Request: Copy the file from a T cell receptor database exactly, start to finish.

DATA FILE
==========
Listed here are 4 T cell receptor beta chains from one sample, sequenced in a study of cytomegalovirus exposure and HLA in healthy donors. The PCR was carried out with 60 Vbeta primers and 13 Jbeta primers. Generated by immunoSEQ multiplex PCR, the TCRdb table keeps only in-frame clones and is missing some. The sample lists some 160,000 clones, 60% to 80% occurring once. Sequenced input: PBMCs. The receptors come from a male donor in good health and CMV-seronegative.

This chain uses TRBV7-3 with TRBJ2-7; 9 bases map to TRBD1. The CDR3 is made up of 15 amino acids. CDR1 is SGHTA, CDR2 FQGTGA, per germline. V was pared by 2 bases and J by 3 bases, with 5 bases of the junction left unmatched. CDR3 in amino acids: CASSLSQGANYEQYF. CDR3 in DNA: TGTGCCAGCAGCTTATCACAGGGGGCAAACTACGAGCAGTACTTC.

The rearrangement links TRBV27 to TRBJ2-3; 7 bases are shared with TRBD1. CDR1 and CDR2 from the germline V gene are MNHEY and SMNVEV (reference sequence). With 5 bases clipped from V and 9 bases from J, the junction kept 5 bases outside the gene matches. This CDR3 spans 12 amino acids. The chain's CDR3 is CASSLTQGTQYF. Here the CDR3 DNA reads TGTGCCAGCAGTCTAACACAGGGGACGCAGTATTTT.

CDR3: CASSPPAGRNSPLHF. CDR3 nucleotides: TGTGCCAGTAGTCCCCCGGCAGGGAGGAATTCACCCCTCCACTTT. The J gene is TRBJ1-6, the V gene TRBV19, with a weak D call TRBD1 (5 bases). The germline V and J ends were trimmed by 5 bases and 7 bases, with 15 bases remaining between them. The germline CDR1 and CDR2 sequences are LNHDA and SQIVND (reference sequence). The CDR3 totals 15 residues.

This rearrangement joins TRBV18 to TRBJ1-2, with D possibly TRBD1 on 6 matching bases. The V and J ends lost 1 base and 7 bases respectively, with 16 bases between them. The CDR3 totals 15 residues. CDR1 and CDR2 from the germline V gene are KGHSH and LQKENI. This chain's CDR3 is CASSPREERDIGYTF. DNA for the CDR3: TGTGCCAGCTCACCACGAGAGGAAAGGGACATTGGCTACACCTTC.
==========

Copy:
Listed here are 4 T cell receptor beta chains from one sample, sequenced in a study of cytomegalovirus exposure and HLA in healthy donors. The PCR was carried out with 60 Vbeta primers and 13 Jbeta primers. Generated by immunoSEQ multiplex PCR, the TCRdb table keeps only in-frame clones and is missing some. The sample lists some 160,000 clones, 60% to 80% occurring once. Sequenced input: PBMCs. The receptors come from a male donor in good health and CMV-seronegative.

This chain uses TRBV7-3 with TRBJ2-7; 9 bases map to TRBD1. The CDR3 is made up of 15 amino acids. CDR1 is SGHTA, CDR2 FQGTGA, per germline. V was pared by 2 bases and J by 3 bases, with 5 bases of the junction left unmatched. CDR3 in amino acids: CASSLSQGANYEQYF. CDR3 in DNA: TGTGCCAGCAGCTTATCACAGGGGGCAAACTACGAGCAGTACTTC.

The rearrangement links TRBV27 to TRBJ2-3; 7 bases are shared with TRBD1. CDR1 and CDR2 from the germline V gene are MNHEY and SMNVEV (reference sequence). With 5 bases clipped from V and 9 bases from J, the junction kept 5 bases outside the gene matches. This CDR3 spans 12 amino acids. The chain's CDR3 is CASSLTQGTQYF. Here the CDR3 DNA reads TGTGCCAGCAGTCTAACACAGGGGACGCAGTATTTT.

CDR3: CASSPPAGRNSPLHF. CDR3 nucleotides: TGTGCCAGTAGTCCCCCGGCAGGGAGGAATTCACCCCTCCACTTT. The J gene is TRBJ1-6, the V gene TRBV19, with a weak D call TRBD1 (5 bases). The germline V and J ends were trimmed by 5 bases and 7 bases, with 15 bases remaining between them. The germline CDR1 and CDR2 sequences are LNHDA and SQIVND (reference sequence). The CDR3 totals 15 residues.

This rearrangement joins TRBV18 to TRBJ1-2, with D possibly TRBD1 on 6 matching bases. The V and J ends lost 1 base and 7 bases respectively, with 16 bases between them. The CDR3 totals 15 residues. CDR1 and CDR2 from the germline V gene are KGHSH and LQKENI. This chain's CDR3 is CASSPREERDIGYTF. DNA for the CDR3: TGTGCCAGCTCACCACGAGAGGAAAGGGACATTGGCTACACCTTC.